Wires, simple displays and logic circuits demonstrated in living roses

Roses have been transformed into living electronic circuits by introducing semi-conductive polymers into the channels that transport water and nutrients. Cuttings were remodelled to demonstrate wires, basic digital logic and elements of a display. This technology could allow the physiological control of plants, regulating their growth and metabolism, or even harvesting electrical energy from photosynthesis taking place in their leaves.

Laboratory of Organic Electronics, Linkoping University

Berggren’s team used biocompatible semiconducting polymers to build primitive electrochromic displays, which change

Bioelectronics is the combination of electronic devices with biological tissues in living systems. There are several challenges inherent to this technology. The device needs to be biocompatible, and stable in the biological environment. The interface between hardware and biological systems needs to be designed carefully to prevent damage to fragile organic systems. The final step is to achieve reliable electronic performance of the device. This has now been achieved for the first time in plants.

Magnus Berggren and his team at Linkoping University, Sweden, functionalised the garden rose, Rosa floribunda, with organic electronics. Unlike conventional electronics, which rely on electrons, organic electronics can use both ions and electrons as signal carriers. Plants also send signals with ions, so organic electronics can be incorporated into plants to bridge the gap between plant systems and an electronic input or output.

Blooming electronics

‘The roots, stems, leaves and vascular circuitry of plants are responsible for conveying the chemical signals that regulate growth and functions. From a certain perspective, these features are analogous to the contacts, interconnections, devices and wires of discrete and integrated electronic circuits,’ explains Roger Gabrielsson, part of the group that carried out the research. These four key components of organic electronic circuits have been demonstrated using the xylem, leaves, veins and plants’ own chemical signals as the template and an integral part of the circuit elements and functions.

‘Due to plants’ amazing abilities to adjust, regulate and respond to changes in the chemical environment, many forms of conductive polymers needed to be synthesised and investigated, with varying charge, size, concentration and pH,’ says Gabrielsson. The group discovered that the semiconducting polymer PEDOT-S could be used to create a network of wires inside the stem without killing the plant. The rose was placed into water containing the dissolved monomer, which was sucked up the stem into the plant’s vascular water transport system, the xylem. The monomers were then polymerised in situ within the plant’s stem. The polymer forms a hydrogel film inside the tubular channels, which acts as conductive wire. These wires were up to 10cm long, and were used to form organic electrochemical transistors with logic gate functionality in the stem of the plant.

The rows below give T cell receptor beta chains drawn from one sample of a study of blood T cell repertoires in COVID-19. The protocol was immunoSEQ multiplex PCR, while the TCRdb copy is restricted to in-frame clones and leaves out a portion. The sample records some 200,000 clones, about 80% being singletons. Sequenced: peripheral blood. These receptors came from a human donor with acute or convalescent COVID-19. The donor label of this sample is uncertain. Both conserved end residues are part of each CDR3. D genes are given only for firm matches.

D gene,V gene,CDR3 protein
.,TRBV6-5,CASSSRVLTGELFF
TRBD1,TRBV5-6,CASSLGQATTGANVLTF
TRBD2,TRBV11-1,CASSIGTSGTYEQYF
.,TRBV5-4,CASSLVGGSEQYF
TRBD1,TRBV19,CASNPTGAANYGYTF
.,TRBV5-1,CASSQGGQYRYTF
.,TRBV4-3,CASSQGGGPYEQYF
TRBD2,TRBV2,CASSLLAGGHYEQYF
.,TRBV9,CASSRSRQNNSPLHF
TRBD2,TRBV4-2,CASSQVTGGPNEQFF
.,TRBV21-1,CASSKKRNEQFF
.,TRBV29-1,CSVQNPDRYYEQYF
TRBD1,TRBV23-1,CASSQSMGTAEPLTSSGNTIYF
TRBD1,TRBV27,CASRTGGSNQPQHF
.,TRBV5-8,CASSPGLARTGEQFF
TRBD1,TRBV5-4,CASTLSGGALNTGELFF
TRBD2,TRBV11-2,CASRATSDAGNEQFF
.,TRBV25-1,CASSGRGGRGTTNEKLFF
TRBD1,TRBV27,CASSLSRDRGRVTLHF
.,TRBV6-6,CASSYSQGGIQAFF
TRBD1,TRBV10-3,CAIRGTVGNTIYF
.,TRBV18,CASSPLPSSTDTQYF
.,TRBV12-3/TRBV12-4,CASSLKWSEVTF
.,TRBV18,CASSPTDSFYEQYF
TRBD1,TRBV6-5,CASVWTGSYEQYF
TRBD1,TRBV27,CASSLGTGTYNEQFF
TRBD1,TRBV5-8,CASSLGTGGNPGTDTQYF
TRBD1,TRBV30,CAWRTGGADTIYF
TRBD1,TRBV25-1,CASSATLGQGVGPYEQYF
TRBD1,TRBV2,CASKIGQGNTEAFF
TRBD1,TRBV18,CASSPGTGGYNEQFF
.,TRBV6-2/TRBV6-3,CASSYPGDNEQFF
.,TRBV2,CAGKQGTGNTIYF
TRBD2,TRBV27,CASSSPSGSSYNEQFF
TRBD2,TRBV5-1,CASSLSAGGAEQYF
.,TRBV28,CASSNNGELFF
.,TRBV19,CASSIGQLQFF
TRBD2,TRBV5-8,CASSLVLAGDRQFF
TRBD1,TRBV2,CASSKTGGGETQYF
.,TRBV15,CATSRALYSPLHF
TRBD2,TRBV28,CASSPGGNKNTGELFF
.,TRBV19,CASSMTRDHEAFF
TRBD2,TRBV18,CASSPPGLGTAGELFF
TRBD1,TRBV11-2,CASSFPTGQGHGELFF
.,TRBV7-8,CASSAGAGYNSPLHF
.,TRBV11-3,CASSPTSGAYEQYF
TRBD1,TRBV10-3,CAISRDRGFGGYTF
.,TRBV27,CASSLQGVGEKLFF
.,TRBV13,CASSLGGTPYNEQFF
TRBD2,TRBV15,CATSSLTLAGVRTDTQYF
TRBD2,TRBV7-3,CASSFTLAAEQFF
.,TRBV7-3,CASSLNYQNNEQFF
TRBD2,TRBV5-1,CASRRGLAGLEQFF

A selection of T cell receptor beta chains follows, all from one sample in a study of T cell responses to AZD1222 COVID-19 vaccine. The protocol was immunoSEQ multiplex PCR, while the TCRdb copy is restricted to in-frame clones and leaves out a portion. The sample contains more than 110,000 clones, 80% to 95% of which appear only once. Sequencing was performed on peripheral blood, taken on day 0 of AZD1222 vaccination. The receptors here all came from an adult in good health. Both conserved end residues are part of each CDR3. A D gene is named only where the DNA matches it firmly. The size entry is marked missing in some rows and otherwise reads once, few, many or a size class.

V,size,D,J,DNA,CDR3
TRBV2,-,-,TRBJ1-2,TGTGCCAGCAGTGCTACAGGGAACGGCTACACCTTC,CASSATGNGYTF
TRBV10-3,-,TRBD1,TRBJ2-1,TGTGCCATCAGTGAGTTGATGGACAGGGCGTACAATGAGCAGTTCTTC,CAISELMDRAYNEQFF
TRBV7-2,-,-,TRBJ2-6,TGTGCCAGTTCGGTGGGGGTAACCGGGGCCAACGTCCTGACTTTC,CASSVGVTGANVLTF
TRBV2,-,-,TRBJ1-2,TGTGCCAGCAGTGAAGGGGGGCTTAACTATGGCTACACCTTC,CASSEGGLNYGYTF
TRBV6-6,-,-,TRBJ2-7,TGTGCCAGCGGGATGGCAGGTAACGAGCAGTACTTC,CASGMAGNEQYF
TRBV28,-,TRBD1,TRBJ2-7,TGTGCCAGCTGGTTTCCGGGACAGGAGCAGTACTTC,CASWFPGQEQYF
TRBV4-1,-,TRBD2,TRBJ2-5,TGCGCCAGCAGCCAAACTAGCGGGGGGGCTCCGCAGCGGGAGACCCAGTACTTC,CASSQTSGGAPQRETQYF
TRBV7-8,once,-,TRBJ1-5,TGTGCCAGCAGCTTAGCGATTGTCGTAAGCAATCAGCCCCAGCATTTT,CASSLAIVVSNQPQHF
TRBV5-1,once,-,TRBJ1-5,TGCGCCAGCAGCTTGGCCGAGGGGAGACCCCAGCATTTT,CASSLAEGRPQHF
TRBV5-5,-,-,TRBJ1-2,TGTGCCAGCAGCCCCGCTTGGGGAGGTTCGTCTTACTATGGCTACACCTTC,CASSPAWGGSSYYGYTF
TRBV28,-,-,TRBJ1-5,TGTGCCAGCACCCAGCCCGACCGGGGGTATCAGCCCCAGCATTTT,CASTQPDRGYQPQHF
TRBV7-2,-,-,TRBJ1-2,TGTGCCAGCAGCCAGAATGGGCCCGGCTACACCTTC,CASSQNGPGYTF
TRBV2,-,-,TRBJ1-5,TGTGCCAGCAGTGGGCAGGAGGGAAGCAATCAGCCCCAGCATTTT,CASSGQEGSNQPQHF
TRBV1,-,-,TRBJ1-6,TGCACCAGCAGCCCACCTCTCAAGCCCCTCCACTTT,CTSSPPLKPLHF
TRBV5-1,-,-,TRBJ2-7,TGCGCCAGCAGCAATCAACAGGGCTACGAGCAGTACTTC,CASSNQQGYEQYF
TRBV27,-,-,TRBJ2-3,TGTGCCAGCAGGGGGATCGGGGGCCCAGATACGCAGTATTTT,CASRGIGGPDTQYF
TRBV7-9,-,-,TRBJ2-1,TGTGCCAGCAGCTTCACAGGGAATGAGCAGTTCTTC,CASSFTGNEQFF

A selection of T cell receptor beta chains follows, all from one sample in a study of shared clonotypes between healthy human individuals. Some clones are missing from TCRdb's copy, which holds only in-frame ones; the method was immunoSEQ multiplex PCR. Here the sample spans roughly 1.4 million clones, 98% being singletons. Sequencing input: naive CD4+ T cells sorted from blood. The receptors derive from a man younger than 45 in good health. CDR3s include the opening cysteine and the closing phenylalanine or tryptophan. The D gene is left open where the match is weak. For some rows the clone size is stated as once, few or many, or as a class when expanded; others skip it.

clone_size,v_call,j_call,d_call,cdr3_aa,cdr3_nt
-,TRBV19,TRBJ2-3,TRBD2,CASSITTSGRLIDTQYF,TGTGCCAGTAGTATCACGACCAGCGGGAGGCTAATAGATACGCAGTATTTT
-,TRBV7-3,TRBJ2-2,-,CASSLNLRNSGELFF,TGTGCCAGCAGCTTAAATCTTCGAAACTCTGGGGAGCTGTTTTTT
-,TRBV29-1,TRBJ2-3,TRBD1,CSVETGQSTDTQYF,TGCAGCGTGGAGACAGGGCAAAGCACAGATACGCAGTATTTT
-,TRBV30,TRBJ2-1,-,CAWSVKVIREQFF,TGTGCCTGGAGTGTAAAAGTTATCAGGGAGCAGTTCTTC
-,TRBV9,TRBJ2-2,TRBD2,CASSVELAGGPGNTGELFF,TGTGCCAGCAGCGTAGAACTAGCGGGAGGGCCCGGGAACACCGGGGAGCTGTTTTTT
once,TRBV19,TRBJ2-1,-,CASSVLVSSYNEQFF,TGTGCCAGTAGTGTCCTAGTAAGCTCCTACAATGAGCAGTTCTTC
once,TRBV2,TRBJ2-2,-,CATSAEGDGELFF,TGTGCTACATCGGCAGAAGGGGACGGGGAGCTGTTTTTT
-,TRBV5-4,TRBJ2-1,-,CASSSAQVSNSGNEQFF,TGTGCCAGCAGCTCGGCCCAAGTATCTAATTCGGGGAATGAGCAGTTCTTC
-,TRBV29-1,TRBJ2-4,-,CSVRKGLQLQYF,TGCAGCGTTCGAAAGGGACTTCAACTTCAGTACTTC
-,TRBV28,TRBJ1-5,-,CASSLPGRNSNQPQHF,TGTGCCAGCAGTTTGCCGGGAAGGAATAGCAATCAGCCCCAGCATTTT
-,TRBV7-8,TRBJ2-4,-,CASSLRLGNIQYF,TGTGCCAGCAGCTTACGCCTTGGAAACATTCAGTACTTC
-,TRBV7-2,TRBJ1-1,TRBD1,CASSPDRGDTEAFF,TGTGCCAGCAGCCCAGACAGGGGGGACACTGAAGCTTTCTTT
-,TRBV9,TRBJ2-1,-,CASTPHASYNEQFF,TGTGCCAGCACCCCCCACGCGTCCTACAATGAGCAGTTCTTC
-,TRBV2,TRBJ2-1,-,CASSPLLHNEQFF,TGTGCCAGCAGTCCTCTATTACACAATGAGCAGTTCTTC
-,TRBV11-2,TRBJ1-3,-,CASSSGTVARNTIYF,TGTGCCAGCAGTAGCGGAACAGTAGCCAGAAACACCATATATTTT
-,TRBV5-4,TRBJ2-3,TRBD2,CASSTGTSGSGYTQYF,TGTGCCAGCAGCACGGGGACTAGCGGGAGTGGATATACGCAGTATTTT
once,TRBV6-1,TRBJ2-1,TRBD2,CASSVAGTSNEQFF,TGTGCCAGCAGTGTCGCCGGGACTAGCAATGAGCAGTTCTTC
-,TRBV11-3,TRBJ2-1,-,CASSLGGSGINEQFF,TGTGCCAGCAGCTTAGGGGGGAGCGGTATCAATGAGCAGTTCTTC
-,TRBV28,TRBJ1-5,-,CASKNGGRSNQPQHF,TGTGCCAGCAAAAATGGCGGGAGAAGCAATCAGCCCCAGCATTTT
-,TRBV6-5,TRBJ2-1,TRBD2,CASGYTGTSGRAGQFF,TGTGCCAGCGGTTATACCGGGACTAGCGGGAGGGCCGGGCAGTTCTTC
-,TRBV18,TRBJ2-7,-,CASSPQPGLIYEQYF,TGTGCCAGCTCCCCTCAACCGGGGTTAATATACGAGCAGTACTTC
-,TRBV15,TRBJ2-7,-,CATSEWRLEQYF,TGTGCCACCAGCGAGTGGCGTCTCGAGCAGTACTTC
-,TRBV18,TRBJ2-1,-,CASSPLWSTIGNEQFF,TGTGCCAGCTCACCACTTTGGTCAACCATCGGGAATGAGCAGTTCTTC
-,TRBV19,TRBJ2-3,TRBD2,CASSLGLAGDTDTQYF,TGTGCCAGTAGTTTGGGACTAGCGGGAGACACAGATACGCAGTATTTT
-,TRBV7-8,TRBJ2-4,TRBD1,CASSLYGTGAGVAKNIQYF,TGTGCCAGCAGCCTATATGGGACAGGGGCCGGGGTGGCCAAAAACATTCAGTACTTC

The research and development focused on developing computing architectures from plants will lead to a revolution in the bioelectronics

Primitive electrochromic displays were also formed by infusing the leaves of the rose with a solution of a PEDOT variant and nanofibres of cellulose via a vacuum infiltration method, while the leaf was still attached to the plant. The mixture was drawn through the pores of the leaf into the compartments of the spongy mesophyll layer. Each cavity acts as an electrochemical cell, and can be treated like an organic pixel. Applying a voltage to the cells causes the colour of the pixels of the leaf to change as the polymer reacts with ions in the leaf.

Vegetable computers

Gabrielsson has high hopes for the future of the research. ‘These results are early steps to merge the diverse fields of organic electronics, material chemistry and plant science. Controlling and interfacing with chemical pathways in plants could pave the way to applications for energy, environmental sustainability and new ways of interacting with plants.’ This sentiment is echoed by Andrew Adamatzky, director of the unconventional computing centre at the University of the West of England, UK. ‘The results presented by Stavrinidou et al are yet another wonderful development in the field of living technologies – hybrids of wetware and hardware.’

Adamatzky is impressed that the researchers were able to modulate electrical properties of the plant vascular system and realise transistor-like devices and some Boolean logic gates. ‘This shows that plants can be used as programmable (up to some degree) computing circuits. And therefore, in a very distant future, we can grow vegetable computers in our gardens.’

The future of organic electronics is bright. ‘The research and development focused on developing computing architectures from plants will lead to a revolution in the bioelectronics, advanced functional materials and the computer industry,’ Adamatzky adds. ‘Combined with conventional electronic components in a wet-hardware chip, plant roots networks will radically improve the performance of digital and analog circuits.’